Radiofrequency ablation (RFA) is a treatment option for kidney cancer. It uses the heat produced by high-frequency radio waves to kill the cancer cells. The radio waves reach the tumour through a needle (Fig. 1).
Usually RFA is performed through the skin and the doctor uses ultrasound or a CT scan to guide the needle. In order to know the subtype of the tumour, a biopsy is generally performed before starting the treatment. For this procedure you usually receive local anaesthesia, but in some cases general anaesthesia is necessary. RFA can also be performed during laparoscopic or open surgery.
Your doctor may suggest RFA treatment if you have a small kidney tumour (less than 4 cm) and surgery is not an option for you. This may be related to your age or any medical conditions which make surgery dangerous for you.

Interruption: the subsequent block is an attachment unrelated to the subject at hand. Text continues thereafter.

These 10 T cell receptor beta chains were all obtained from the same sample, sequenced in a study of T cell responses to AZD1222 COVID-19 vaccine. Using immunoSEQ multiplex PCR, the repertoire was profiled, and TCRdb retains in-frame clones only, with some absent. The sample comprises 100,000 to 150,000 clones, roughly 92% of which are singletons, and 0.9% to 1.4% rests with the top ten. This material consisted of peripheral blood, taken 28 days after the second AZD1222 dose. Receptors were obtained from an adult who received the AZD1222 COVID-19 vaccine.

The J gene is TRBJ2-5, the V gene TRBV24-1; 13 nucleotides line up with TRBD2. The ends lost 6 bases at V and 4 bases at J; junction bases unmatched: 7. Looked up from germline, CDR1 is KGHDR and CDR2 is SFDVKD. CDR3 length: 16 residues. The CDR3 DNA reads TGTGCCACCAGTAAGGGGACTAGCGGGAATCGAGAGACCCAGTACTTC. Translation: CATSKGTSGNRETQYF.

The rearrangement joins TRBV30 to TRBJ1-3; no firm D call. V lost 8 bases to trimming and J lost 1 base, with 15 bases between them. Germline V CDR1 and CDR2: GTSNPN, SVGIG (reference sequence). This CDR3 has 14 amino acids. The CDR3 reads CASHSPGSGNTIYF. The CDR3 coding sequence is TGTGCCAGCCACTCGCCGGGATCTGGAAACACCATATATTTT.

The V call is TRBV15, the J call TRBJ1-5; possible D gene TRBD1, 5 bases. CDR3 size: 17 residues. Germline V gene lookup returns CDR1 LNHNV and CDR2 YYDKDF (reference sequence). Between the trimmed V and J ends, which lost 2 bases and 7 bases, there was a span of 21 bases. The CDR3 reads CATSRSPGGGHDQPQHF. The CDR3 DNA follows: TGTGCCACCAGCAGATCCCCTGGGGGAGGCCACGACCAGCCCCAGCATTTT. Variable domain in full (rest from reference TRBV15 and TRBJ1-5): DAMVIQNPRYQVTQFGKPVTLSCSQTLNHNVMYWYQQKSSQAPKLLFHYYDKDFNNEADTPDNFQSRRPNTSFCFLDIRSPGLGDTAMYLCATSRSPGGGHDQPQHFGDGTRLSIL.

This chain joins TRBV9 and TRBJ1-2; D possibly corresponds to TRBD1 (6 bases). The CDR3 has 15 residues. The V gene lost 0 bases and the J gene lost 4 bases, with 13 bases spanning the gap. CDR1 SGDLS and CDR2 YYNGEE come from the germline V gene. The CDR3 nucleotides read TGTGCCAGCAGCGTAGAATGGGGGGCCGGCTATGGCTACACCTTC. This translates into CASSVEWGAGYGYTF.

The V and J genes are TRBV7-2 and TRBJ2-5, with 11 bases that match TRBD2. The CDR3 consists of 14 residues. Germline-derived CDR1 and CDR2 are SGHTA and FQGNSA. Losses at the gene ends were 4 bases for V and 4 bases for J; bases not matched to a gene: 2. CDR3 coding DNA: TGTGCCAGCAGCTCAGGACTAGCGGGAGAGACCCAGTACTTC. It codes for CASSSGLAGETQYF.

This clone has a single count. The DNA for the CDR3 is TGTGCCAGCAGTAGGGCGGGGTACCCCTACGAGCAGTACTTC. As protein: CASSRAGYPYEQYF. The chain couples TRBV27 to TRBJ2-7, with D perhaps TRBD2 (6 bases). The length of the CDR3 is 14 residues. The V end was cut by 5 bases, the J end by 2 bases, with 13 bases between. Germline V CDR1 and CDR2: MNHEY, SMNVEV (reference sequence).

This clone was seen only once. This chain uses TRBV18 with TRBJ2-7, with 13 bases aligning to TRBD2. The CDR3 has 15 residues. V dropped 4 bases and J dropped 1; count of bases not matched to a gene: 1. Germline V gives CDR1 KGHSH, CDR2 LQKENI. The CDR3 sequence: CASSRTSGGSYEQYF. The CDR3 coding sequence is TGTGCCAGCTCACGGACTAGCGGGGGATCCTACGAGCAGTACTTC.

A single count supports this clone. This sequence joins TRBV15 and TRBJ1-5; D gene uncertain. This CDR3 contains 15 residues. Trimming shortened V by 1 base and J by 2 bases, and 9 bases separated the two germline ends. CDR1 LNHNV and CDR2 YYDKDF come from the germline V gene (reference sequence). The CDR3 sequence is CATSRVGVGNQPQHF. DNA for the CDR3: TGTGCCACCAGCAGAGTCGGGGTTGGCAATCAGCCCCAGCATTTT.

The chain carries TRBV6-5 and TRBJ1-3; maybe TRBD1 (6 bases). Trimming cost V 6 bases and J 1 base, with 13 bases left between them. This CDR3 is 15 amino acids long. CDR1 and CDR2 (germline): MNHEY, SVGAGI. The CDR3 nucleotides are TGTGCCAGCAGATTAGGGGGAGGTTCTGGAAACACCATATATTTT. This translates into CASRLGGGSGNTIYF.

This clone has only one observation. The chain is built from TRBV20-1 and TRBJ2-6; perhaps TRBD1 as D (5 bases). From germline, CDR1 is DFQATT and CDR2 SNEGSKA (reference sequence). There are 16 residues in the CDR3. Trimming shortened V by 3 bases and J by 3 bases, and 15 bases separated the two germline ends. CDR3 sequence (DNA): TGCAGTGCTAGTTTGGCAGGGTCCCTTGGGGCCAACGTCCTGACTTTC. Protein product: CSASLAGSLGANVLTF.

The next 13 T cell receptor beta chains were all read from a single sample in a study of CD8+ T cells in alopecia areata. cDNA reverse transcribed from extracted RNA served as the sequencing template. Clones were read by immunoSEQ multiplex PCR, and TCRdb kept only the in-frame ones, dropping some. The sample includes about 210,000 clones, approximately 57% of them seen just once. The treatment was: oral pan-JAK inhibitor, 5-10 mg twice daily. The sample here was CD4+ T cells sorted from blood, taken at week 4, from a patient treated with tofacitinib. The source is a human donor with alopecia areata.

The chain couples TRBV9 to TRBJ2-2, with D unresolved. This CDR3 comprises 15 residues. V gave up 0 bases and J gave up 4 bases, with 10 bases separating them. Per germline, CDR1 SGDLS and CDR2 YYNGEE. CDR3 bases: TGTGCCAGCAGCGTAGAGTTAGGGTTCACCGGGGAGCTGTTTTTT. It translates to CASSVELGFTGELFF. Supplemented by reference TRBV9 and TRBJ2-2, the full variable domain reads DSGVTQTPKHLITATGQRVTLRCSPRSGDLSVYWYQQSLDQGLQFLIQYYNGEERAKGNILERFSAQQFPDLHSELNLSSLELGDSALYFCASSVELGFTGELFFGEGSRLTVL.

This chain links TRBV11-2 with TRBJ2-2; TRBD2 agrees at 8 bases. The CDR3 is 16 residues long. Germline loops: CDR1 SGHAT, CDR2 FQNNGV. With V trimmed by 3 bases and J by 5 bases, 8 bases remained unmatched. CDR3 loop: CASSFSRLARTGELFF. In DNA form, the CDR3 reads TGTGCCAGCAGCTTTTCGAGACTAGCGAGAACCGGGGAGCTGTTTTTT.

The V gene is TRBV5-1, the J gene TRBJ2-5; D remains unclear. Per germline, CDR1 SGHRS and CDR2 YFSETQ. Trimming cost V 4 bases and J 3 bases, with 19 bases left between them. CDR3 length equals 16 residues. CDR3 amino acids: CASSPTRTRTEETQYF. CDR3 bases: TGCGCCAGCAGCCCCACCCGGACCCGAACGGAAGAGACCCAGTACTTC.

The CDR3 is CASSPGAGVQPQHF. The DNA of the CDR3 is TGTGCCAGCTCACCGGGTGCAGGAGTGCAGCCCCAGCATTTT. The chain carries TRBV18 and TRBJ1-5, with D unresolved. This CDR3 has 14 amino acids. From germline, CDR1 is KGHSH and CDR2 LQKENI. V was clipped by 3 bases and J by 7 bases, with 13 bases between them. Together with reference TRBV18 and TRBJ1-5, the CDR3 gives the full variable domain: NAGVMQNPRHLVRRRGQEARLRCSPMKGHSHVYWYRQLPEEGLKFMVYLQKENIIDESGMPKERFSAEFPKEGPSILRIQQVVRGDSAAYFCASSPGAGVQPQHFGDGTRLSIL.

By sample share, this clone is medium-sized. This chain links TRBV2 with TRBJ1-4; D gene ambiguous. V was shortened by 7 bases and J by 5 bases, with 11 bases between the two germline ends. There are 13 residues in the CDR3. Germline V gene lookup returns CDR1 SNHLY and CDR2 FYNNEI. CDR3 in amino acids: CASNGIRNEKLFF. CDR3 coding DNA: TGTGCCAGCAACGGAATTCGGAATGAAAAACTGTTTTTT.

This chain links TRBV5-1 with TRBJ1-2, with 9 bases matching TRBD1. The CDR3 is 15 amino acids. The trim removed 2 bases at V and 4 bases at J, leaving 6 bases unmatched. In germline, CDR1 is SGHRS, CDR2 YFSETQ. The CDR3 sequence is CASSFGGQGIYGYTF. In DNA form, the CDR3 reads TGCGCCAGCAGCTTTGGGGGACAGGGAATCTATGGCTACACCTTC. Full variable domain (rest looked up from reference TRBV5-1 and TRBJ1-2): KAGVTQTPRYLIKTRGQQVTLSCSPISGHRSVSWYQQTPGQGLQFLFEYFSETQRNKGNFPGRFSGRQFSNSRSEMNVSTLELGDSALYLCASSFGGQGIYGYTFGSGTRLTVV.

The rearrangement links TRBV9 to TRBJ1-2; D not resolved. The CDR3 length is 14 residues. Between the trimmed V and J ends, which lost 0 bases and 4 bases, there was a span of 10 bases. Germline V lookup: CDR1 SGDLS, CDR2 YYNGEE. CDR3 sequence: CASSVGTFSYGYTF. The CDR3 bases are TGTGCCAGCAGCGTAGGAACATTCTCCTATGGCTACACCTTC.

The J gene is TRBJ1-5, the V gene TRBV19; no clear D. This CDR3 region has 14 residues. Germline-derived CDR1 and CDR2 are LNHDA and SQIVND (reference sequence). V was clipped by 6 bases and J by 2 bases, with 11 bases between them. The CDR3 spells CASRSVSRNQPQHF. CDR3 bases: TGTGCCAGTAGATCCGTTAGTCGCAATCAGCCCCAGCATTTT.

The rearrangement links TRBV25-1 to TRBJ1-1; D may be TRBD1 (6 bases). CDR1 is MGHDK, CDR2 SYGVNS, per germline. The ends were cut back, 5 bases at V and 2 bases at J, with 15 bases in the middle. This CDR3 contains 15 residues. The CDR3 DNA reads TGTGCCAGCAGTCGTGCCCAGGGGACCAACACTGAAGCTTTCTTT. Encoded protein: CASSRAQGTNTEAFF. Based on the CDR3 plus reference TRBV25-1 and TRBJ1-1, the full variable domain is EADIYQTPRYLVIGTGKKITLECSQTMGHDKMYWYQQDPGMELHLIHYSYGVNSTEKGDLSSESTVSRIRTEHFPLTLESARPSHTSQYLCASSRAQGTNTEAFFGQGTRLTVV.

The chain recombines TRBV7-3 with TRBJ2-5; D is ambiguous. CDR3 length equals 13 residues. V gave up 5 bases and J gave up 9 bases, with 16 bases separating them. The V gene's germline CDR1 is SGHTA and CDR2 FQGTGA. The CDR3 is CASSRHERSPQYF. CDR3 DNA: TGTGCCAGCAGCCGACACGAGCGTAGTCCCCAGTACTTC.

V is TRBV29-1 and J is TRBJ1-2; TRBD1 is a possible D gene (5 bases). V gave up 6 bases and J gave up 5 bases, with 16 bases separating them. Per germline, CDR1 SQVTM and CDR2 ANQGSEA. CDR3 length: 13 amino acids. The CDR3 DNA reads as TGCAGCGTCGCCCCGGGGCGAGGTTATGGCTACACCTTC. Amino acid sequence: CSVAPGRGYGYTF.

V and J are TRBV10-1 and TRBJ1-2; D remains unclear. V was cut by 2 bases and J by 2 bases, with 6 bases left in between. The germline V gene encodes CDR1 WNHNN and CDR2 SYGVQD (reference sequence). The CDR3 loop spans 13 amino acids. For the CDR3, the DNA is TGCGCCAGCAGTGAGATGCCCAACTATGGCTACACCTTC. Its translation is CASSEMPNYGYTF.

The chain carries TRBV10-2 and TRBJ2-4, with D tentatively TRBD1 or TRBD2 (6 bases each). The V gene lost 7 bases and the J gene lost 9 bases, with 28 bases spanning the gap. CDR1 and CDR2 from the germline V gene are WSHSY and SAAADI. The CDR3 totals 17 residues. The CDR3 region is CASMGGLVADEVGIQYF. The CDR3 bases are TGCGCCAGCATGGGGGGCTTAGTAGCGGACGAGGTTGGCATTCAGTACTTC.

RFA is an effective and safe treatment for a small kidney tumour but there is a risk that tumour cells are left in the kidney after RFA. This means that the chance of recurrence is higher than after surgery.
While the procedure is safe, there are risks of complications. The most common complications include pain around the treated area and a prickling or tingling sensation of your skin, known as paraesthesia. Bleeding can also occur, and in rare cases it may lead to a blood transfusion. After RFA, urine can leak and collect around the kidney. During treatment, your ureter, spleen, liver, or bowel may be injured.
After RFA, follow-up visits are scheduled every 3 months. During these, CT or MRI scans are used to monitor your kidney and detect possible tumour recurrence on time.
RFA can be performed more than once, in case of tumour recurrence or if the first treatment was unsuccessful.